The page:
Washington D.C.’s Children’s National Medical Center began using video games to help treat pain in young patients last week. These specially designed video games combine Microsoft’s Kinect technology with game activities that assists the child’s physical therapy while keeping their mind off the pain. The games also help doctors analyze the childs range of motion and let them keep track of the patient’s progress while the chilld has fun in an intergalactic world that they can play, paint and exercise in.
How the Software Works
Not only do these games keep children distracted so they don’t dwell as much on their pain, it is also designed to emulate a physical therapy session in body movements.The program allows Doctors to observe these play/therapy sessions and monitor children’s motion and heart rate so patients get the best possible treatment. If need be, treatment changes can even be made in real-time.
The software makes this possible by measuring the patient’s range of motion by degrees and targeting and tracking 24 musculoskeletal points in the body. For example, if a child is having difficulty moving their shoulder more than a few inches, the game will detect a problem area which will tell the doctor which areas need improvements.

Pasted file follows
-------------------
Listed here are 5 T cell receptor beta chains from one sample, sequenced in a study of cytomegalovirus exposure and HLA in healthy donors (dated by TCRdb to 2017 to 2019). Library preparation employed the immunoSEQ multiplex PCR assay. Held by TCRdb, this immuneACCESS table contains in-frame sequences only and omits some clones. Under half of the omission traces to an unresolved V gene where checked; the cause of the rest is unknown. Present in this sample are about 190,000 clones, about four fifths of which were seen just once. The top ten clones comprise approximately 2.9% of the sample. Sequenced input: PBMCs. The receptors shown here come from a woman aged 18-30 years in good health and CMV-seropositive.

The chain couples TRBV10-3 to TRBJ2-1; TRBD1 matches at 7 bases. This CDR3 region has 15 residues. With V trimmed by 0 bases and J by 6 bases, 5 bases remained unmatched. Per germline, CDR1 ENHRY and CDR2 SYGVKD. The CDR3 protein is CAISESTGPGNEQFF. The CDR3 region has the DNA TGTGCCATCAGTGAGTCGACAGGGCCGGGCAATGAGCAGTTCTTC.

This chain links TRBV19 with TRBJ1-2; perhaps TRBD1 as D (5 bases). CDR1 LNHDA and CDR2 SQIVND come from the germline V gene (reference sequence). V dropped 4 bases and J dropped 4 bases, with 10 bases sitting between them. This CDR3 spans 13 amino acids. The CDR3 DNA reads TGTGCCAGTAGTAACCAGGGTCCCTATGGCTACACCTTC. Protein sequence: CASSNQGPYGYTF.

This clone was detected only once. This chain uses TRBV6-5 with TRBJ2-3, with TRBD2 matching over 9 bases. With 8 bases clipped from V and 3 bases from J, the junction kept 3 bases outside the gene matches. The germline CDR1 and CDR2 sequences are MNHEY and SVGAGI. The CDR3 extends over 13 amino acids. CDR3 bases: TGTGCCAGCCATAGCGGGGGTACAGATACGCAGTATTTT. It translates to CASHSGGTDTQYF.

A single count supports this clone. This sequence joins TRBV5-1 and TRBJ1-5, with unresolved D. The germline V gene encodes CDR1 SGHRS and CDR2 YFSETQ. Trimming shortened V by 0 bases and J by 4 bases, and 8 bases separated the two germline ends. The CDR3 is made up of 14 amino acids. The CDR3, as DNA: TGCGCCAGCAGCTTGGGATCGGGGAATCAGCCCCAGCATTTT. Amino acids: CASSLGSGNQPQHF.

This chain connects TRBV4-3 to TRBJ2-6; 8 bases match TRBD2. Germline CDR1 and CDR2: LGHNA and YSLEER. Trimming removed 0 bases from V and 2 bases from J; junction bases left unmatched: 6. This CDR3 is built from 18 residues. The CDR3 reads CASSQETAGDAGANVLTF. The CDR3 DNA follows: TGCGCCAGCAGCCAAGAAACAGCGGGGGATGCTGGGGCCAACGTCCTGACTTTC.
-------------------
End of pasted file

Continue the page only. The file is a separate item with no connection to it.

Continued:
Game Software Changes Medical Approach to Pain Relief
According to Dr. Sarah Rebstock, initiative leader and clinical director of the center, this new program is changing medical professional’s approach to pain medicine. In the past there has been few ways to monitor and detect pain in patients, especially children, leaving most doctors with only a measurement on a scale from one to ten to go by. Due to this lack, and to the subjective nature of pain, some patients are released from care before the pain and discomfort is completely dealt with.
This new pain care complex is not only one of the largest advancements in pain medicine in the last few years, but it may also save families with children who suffer from chronic pain, a lot of medical expenses.
How do you feel about the concept of using video games to help children cope with pain?